By Staff Sgt. Rachelle Blake, 55th Wing Public Affairs
/ Published May 20, 2016
Technical Sergeant Kyle Wilkins, an RC-135 crew chief out of Offutt Air Force Base, Nebraska. warms up at the Armed Forces Bowling Championships at Travis Air Force Base, California (U.S. Air Foce Photo by Louis Briscese)
U.S. Air Force Tech. Sgt. Aaron Wilkes, 55th Aircraft Maintenance Squadron dedicated crew chief, inspects the fan blades of a RC-135 Rivet Joint April 24 in the Bennie Davis Maintenance Facility on Offutt Air Force Base, Nebraska. Wilkes is part of the 83rd Aircraft Maintenance Unit. (U.S. Air Force photo by Zachary Hada)
Tech. Sgt. Aaron Wilkes, 55th Aircraft Maintenance Squadron dedicated crew chief, inspects the wing of a RC-135 Rivet Joint April 24 in the Bennie Davis Maintenance Facility on Offutt Air Force Base, Nebraska. Wilkes has been at Offutt since August of 2014. (U.S. Air Force photo by Zachary Hada)
Sometimes life doesn’t go as planned.
U.S. Air Force Tech. Sgt. Aaron Wilkes, 55th Aircraft Maintenance Squadron dedicated crew chief, tried out for the 2016 Air Force Bowling Team and didn’t make it, but that isn’t where his story begins or ends.
Starting at age five, Wilkes began accompanying his father to league nights at the bowling alley every Monday, Tuesday and Thursday. A decade later, he bowled his first 300 game during a Saturday morning junior league.
“It started out as a family thing,” Wilkes said. “I didn’t really consider it a passion, or to pursue it at a higher level, until I bowled my first 300.”
But his passion could only take him so far and he knew he wanted to do something to better himself, so he decided to join the Air Force.
“I knew I wanted to travel,” he said. “I never flew on an airplane before flying to basic training.”
Wilkes took a leap of faith and came into the Air Force without knowing what his job would be, but says he is happy with the outcome.
“I love maintenance,” he said. “I get to take something that is broken and repair it to proper operation or replace it with something that is better.”
The Air Force also presented him the opportunity to take his talents to a new level.
“Since my first 300 game, I have accumulated 15 additional perfect games, 10 blown perfect games ranging from 296 through 299, and the 800 series honor 10 times,” Wilkes said. “I competed in three Professional Bowling Association events across the U.S., and made the U.S. Air Force team the last two years.”
Being a part of the Air Force team has proved a valuable resource in networking with other players.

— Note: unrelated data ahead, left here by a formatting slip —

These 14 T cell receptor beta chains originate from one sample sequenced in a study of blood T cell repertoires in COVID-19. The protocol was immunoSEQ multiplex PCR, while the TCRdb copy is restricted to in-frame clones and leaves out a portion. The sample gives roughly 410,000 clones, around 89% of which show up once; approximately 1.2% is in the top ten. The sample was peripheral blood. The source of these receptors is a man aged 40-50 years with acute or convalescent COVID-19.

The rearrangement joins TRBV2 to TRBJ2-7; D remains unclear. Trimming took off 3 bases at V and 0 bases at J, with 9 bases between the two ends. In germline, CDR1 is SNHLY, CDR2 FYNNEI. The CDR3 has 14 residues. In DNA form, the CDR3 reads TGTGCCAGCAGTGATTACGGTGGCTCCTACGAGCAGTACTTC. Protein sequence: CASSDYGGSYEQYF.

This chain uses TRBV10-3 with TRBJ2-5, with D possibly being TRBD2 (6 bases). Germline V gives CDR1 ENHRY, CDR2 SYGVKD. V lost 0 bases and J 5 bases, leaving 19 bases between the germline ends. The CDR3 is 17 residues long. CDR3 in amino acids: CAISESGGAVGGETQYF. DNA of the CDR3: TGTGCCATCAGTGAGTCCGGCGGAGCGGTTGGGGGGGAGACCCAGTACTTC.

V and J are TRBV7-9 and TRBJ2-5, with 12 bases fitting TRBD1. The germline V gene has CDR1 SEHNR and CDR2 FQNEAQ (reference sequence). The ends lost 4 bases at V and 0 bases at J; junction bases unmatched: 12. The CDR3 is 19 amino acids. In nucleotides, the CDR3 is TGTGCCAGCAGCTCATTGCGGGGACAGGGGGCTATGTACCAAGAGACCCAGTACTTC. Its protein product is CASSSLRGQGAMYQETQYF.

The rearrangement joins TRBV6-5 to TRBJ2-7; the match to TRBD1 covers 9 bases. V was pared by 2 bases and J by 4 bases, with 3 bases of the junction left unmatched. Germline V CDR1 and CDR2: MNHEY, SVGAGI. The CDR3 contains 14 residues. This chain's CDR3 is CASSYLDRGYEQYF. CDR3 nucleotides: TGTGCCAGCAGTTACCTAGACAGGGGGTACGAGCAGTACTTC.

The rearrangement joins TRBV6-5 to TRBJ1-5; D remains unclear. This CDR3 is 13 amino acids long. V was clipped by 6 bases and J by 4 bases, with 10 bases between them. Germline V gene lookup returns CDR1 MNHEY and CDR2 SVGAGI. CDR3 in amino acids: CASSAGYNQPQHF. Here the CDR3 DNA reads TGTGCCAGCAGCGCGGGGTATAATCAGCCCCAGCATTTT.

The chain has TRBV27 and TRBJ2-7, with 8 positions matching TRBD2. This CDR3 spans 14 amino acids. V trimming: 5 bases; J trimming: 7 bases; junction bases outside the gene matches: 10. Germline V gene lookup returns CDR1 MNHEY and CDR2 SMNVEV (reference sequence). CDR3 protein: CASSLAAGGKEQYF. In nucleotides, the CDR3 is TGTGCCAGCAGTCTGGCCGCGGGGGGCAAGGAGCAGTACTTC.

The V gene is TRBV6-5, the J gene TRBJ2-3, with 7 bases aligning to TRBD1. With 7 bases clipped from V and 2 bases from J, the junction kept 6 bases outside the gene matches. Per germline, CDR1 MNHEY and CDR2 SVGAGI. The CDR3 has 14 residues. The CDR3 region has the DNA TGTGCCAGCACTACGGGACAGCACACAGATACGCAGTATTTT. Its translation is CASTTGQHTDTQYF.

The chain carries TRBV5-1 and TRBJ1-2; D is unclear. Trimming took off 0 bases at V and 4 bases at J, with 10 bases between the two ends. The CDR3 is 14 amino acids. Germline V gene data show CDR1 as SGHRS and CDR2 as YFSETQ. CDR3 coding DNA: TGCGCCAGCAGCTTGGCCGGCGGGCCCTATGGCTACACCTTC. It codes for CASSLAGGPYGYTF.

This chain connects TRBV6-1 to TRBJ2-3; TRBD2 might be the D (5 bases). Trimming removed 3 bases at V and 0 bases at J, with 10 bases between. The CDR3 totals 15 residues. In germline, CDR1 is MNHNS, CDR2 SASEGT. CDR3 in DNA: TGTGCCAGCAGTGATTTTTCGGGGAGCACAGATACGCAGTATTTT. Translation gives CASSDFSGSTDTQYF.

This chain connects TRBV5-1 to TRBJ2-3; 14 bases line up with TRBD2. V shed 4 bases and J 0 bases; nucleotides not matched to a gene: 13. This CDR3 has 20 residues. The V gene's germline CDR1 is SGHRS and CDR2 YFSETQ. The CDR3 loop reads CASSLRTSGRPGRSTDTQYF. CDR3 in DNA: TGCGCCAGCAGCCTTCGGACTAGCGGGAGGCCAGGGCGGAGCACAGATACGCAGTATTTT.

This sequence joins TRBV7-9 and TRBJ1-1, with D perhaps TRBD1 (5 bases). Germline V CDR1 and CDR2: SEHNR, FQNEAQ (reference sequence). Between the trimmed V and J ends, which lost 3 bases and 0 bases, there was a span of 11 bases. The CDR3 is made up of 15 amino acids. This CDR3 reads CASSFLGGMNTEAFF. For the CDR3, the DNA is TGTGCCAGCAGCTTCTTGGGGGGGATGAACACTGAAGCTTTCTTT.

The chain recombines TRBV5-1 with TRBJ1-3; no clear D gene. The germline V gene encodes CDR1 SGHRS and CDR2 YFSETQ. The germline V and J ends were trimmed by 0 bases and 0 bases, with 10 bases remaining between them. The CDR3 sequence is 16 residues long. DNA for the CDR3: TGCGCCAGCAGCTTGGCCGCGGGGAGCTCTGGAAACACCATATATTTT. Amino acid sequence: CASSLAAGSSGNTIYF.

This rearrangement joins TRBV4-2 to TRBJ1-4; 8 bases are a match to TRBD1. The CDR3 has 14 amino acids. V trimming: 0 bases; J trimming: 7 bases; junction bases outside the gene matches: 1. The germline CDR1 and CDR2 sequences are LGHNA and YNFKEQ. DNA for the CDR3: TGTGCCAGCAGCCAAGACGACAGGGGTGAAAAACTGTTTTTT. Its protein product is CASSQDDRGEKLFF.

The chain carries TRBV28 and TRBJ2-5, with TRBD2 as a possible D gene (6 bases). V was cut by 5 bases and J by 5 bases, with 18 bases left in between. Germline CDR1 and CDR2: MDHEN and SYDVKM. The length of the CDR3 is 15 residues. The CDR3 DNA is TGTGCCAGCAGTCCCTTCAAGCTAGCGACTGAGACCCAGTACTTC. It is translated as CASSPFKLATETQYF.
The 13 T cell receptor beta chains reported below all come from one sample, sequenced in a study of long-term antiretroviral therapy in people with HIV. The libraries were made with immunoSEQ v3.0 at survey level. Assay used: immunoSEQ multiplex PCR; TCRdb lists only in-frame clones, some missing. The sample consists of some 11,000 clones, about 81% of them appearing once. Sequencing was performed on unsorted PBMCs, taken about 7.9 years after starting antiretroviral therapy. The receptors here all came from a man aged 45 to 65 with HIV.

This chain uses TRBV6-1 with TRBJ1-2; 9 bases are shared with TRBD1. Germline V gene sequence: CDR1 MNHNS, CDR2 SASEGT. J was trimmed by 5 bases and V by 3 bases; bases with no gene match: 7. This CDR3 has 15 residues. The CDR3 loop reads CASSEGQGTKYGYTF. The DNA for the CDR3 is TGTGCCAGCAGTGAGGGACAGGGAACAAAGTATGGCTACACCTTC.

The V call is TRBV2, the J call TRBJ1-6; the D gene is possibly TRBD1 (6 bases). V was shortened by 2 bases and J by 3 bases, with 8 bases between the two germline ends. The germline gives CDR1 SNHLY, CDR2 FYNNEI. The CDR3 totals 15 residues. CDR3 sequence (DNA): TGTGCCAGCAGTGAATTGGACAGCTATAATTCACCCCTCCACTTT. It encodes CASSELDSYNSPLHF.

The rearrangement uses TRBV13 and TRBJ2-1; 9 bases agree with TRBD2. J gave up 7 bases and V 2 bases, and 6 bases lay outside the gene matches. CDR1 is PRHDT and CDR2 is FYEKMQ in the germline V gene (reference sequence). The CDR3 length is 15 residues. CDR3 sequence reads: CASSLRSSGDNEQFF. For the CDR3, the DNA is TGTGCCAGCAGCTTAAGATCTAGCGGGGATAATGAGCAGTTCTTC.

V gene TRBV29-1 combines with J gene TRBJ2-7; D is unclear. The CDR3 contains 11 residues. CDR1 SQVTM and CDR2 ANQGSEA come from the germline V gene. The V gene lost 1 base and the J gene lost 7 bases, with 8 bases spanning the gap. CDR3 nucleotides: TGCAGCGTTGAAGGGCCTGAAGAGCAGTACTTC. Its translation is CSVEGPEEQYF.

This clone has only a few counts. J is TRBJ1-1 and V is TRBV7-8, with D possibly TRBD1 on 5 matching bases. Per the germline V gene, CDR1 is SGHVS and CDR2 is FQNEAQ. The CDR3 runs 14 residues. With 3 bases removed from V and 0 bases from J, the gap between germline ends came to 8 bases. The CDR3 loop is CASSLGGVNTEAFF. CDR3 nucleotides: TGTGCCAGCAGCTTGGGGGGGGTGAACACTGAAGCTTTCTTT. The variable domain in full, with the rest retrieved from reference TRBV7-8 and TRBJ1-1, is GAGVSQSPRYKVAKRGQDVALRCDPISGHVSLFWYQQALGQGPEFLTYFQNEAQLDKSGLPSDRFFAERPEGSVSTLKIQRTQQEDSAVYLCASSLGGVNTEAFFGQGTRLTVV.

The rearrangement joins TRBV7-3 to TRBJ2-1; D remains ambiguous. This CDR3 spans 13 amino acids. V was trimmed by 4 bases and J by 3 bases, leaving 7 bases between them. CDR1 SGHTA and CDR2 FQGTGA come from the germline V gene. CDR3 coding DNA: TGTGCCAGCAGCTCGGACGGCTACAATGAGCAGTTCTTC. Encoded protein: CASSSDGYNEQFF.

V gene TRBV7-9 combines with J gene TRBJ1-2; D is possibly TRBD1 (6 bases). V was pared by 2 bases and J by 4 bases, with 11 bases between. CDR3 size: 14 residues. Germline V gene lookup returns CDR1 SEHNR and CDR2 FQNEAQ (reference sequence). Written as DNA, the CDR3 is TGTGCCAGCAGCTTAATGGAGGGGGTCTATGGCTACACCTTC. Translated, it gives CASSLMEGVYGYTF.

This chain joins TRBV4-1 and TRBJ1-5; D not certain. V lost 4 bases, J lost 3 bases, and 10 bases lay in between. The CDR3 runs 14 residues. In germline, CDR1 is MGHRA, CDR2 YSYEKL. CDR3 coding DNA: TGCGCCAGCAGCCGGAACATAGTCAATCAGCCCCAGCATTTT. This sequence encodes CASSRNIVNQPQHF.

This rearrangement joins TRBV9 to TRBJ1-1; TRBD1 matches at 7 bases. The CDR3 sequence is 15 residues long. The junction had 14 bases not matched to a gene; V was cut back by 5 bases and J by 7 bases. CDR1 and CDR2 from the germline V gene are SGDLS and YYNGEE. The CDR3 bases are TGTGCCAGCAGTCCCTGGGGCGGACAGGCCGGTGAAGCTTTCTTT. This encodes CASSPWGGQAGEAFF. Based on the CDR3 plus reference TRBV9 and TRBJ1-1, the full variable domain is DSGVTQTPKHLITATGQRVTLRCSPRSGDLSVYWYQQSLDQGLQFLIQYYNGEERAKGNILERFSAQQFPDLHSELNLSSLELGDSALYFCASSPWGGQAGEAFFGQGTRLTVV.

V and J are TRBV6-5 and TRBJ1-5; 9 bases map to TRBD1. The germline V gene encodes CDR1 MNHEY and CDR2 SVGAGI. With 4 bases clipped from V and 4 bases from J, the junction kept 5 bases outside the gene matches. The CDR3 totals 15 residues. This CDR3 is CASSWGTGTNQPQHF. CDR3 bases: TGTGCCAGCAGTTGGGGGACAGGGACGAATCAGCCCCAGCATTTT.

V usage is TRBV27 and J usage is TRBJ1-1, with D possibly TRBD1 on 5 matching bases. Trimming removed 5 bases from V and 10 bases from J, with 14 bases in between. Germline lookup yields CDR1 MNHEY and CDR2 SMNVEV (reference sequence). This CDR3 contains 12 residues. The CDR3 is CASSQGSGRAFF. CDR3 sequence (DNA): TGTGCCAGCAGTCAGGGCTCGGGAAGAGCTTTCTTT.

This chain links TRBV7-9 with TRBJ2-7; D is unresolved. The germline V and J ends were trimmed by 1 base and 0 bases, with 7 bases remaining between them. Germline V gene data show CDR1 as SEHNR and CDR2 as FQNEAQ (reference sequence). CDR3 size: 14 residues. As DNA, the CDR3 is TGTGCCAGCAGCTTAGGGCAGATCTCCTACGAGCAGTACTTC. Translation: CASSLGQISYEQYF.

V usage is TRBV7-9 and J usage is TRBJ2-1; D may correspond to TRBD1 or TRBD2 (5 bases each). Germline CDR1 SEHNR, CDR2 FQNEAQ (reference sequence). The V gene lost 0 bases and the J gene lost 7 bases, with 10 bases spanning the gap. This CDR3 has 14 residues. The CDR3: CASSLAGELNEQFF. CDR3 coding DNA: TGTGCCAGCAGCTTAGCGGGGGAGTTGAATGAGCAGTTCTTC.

“I first met Kyle while competing at Air Force trials at Lackland Air Force Base, Texas, in 2012,” said U.S. Air Force Lt. Col. Ronald Hurt, Air Force Installation and Mission Support Center, Detachment 4 communications division chief, Ramstein Air Base, Germany. “He is a great competitor. I've seen him put up huge scores. He always gives it all he has, even when the pins aren't falling for him. He was key to the Air Force team winning the Armed Services all-events titles in 2014 and 2015.”
Last year, he competed in seven leagues and this year he is competing in four and filing in on his girlfriend’s league on occasion. He also owns more than 25 bowling balls.
His goals are set on winning tournaments and eventually capturing a PBA title. But, that isn’t where it stops.
After he meets those goals, he hopes to one day coach youth bowlers. In the meantime, he still finds time to give back in his own way. He recently donated some bowling balls to the Greater Omaha Bowling Association to give away to the junior bowlers.
Wilkes said he was lucky to have the mentorship of his father and he hopes to one day pass that on to future bowlers.
“I lost my dad on Labor Day in 2008,” he said. “But, I still think about him every time I go out there.”
Wilkes said each day is a challenge.
“It is not just about rolling a ball, it’s about oil viscosity, consistency of your shots, the actual physics of the pins and the bowling ball, ball speed, rotation of the ball, the axis the ball is rotating on the lane, the friction between the lane and the ball, how you release the ball, your leverage, timing, follow through….,” he said. “It is a big math problem when it all comes down to.”
But, he said being able to lose himself in a different environment other than work is something he really enjoys doing and he recommends it to anyone who is looking to start a new sport or hobby.
“Start slow, don’t try to be the pro right off the bat,” Wilkes said. “That was something that took me a really long time to figure out. I had to tell myself, ‘you aren’t going to strike every time you go out. But you do have to try to accomplish consistency and accuracy.’”
In keeping with consistency, Wilkes hopes to try out for the U.S. Air Force bowling league every year they invite him.